Date of Conferral





Public Policy and Administration


Steven A. Matarelli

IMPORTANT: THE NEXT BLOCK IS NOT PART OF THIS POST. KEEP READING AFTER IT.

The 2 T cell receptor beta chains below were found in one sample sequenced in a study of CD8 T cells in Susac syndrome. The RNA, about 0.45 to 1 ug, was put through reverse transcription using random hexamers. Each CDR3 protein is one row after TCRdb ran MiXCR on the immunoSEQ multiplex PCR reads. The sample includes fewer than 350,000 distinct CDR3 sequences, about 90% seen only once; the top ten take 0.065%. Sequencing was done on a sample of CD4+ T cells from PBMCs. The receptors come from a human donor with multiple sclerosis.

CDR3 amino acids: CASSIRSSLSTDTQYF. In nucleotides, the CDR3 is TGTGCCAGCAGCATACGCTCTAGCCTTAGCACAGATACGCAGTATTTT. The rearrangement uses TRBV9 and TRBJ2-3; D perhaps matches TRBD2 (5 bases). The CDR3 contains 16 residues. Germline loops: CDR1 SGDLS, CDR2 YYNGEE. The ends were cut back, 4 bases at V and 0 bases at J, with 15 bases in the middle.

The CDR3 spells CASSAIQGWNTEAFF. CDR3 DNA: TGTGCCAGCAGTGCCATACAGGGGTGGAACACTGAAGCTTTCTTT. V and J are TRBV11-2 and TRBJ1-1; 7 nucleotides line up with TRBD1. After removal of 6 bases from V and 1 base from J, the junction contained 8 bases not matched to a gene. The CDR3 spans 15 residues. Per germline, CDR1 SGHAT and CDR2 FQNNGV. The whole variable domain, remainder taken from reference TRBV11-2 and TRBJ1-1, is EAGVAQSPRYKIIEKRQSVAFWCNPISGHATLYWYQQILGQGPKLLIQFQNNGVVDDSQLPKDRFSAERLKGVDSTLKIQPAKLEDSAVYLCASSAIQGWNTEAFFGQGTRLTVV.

Despite a large body of literature addressing the issue, questions remain about whether nonprofit hospitals provide more community benefit than do for-profit hospitals. This lack of information impacts governments, hospitals, and the healthcare industry, as stakeholders attempt to generate requirements to which hospitals should adhere to maintain nonprofit status, and thus tax exemption. This study addressed this lack of information by examining U.S. hospitals through the lens of stewardship theory to determine whether nonprofits are better stewards of the public good than for-profits, and thus likely to provide higher quality and access. The study applied logistic regression to Centers for Medicare and Medicaid Services (CMS) data indicating levels of perceived quality, or patient satisfaction, and American Hospital Association data identifying service mix profitability, an indicator of access. The sample included all 2,701 U.S. hospitals receiving CMS funding. Findings indicated that high quality hospitals were more likely to be nonprofit than for-profit (b = 0.07; Exp(B) = 1.07; p = .000). Neutral access hospitals, those with mid-range service mix profitability, were more likely to be nonprofit than for-profit (b = 1.73; Exp(B) = 5.63; p = .000) as were high access hospitals, those with low service mix profitability (b = .276; Exp(B) = 1.32; p = .04). The R_L^2 for the models was .06 and .03, respectively. Given this limited predictive power, it seems unlikely the added value (access and quality) nonprofits are likely to provide justifies tax exemption. If further research supports this argument for other potentially relevant variables such as technical quality of care, governments could remove nonprofit hospitals' tax exemptions and apply the resulting tax revenue to other policy areas to realize positive social change.